Frontloading seems much more plausible. IMHO the design in nature seems to go beyond just function, exhibiting artistic and entertaining creativity. It's like painting a house in beautiful colors when plain white inside and out would have done the job just as well. There's too much to marvel at, learn from, or even laugh at for them to be merely a result of increased or decreased function. ScottAndrews
"Seems to me an incoherent to hold both that massive and rapid evolution has taken place in the last 6000 years but that it was all due to loss of traits." Have you thought carefully about that? Consider Great Danes and Chihuahuas, Poodles and Dachshunds -- is not all this "variation" due to a loss of traits? Hint: yes. Ilion
Well, take for example carnivorous plants and animals. Did those traits evolve, or were plants and animals pre-built with carnivorous traits? And what about all the evolution that has taken place "within kinds" before and especially after the flood? All that increase is diversity was brought about by the loss of traits? Seems to me an incoherent to hold both that massive and rapid evolution has taken place in the last 6000 years but that it was all due to loss of traits. And further, why is that view being put forth on an ID site? News? Mung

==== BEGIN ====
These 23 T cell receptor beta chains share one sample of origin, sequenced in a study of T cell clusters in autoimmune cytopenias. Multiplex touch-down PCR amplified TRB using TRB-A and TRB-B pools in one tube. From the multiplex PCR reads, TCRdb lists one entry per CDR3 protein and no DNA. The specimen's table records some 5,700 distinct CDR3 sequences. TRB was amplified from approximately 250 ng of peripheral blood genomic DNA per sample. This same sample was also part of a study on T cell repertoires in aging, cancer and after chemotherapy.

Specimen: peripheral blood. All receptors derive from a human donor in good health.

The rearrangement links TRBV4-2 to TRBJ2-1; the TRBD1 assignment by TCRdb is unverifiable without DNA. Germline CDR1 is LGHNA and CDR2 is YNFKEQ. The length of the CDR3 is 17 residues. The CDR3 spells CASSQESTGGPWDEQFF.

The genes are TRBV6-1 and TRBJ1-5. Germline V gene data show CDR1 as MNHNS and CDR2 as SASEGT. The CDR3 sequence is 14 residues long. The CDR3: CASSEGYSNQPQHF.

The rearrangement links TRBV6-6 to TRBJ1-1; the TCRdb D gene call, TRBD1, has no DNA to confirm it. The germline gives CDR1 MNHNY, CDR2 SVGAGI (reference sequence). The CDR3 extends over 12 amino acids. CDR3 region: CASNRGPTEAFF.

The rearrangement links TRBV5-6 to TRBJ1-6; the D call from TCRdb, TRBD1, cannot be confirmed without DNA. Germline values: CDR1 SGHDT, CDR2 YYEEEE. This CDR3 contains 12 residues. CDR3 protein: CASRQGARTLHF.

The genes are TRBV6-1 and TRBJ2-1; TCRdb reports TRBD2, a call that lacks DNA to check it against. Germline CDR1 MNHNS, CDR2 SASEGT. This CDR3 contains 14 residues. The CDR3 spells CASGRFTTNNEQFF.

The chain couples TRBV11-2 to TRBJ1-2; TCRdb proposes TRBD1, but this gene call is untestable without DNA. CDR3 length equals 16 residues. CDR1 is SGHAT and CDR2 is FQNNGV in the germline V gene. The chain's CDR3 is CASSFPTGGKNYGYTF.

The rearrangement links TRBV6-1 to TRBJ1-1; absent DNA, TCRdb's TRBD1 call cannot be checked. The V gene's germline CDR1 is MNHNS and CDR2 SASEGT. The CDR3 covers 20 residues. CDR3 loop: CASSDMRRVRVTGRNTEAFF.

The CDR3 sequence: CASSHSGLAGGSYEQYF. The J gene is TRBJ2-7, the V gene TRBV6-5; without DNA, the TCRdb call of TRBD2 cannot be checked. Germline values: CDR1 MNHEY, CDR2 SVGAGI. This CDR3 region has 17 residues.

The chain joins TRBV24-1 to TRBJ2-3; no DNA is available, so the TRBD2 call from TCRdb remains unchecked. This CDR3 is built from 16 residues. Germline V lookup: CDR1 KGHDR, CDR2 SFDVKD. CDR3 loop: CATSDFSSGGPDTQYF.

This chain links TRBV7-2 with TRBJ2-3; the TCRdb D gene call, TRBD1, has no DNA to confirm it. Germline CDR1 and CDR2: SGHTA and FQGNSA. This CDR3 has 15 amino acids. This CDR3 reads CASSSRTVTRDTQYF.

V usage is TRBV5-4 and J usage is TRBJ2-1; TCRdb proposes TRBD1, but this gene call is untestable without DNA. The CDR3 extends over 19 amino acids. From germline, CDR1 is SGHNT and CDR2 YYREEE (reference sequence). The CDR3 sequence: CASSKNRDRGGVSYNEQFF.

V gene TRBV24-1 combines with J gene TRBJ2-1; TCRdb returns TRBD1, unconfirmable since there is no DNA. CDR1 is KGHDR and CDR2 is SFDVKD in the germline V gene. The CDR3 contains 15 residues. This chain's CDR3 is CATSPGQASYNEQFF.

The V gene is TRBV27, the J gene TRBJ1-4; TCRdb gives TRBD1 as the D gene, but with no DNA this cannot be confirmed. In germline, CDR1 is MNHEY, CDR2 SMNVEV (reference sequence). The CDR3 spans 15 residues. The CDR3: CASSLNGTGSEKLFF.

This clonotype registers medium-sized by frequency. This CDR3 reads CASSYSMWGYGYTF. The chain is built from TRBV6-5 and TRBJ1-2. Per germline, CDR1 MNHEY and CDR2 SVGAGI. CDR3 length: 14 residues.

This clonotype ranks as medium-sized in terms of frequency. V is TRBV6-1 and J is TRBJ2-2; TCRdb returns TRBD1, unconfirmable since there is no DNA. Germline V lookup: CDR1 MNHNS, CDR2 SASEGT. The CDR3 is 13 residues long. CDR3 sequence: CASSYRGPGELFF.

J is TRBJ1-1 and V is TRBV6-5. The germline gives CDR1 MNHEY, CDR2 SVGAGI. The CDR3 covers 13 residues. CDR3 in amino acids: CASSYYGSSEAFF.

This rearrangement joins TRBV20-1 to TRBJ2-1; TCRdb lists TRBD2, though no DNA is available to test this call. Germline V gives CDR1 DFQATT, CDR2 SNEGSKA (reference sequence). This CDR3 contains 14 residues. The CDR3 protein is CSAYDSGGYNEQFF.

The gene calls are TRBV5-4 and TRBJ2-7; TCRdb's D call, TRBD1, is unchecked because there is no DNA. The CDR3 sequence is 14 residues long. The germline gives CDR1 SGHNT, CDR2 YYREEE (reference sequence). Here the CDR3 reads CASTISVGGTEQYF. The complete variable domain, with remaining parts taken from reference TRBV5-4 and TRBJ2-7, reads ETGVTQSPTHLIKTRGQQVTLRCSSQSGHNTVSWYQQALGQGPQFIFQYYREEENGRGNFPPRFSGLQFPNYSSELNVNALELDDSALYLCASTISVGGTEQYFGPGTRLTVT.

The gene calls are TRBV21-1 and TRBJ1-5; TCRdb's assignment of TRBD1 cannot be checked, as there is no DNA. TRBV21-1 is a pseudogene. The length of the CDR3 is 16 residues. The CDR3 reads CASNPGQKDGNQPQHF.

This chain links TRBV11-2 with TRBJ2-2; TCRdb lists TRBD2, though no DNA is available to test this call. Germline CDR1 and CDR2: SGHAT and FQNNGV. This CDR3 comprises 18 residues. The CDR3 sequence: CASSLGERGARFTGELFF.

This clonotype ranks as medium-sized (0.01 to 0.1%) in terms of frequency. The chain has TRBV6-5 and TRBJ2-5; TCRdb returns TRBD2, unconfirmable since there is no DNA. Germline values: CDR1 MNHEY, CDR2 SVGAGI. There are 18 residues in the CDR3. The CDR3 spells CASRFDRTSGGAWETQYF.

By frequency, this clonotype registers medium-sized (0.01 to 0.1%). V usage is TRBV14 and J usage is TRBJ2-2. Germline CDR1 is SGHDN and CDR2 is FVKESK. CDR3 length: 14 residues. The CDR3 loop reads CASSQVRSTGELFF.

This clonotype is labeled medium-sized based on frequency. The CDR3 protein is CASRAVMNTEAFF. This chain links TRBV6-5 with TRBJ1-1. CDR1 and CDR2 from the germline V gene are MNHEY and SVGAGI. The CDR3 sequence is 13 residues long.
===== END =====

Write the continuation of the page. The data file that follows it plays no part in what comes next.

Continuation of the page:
Yes, Mung, they do. This is a common argument from young earth creationists. It is VERY rare to find a new gene created by evolution, but changes in an organism that result from a loss of genes are common. ie flightless beetle, blind cave fish, birds that lose the ability to fly, etc. Losing traits is not hard to do. Gaining new traits is almost impossible. I think it was Dr. Lee Spetner who wrote the book Not By Chance in which he documented this point very well. He said evolution is like the traveling salesman who loses a few cents on every transaction but hopes to make it up on volume. A great book by the way if you can get your hands on it. Dr. Georgia Purdom of Answers in Genesis writes this: I recently read an article in Trends in Genetics (a secular, technical, peer-reviewed scientific journal) entitled, “A golden age for evolutionary genetics? Genomic studies of adaptation in natural populations”. .... At the end of the abstract (a short summary of the article) the authors state, “Nonetheless, most studies of recent evolution involve the loss of traits, and we still understand little of the genetic changes needed in the origin of novel traits.” (Nadeau, Nicole J. and Chris D. Jiggins. 2010. “A golden age for evolutionary genetics? Genomic studies of adaptation in natural populations.” Trends in Genetics 26(11):484-492.) tjguy
Yes, evolution happens, but – when detected in nature – it always seems to involve loss of traits.
What does that even mean? Do young earth creationists even believe that? Mung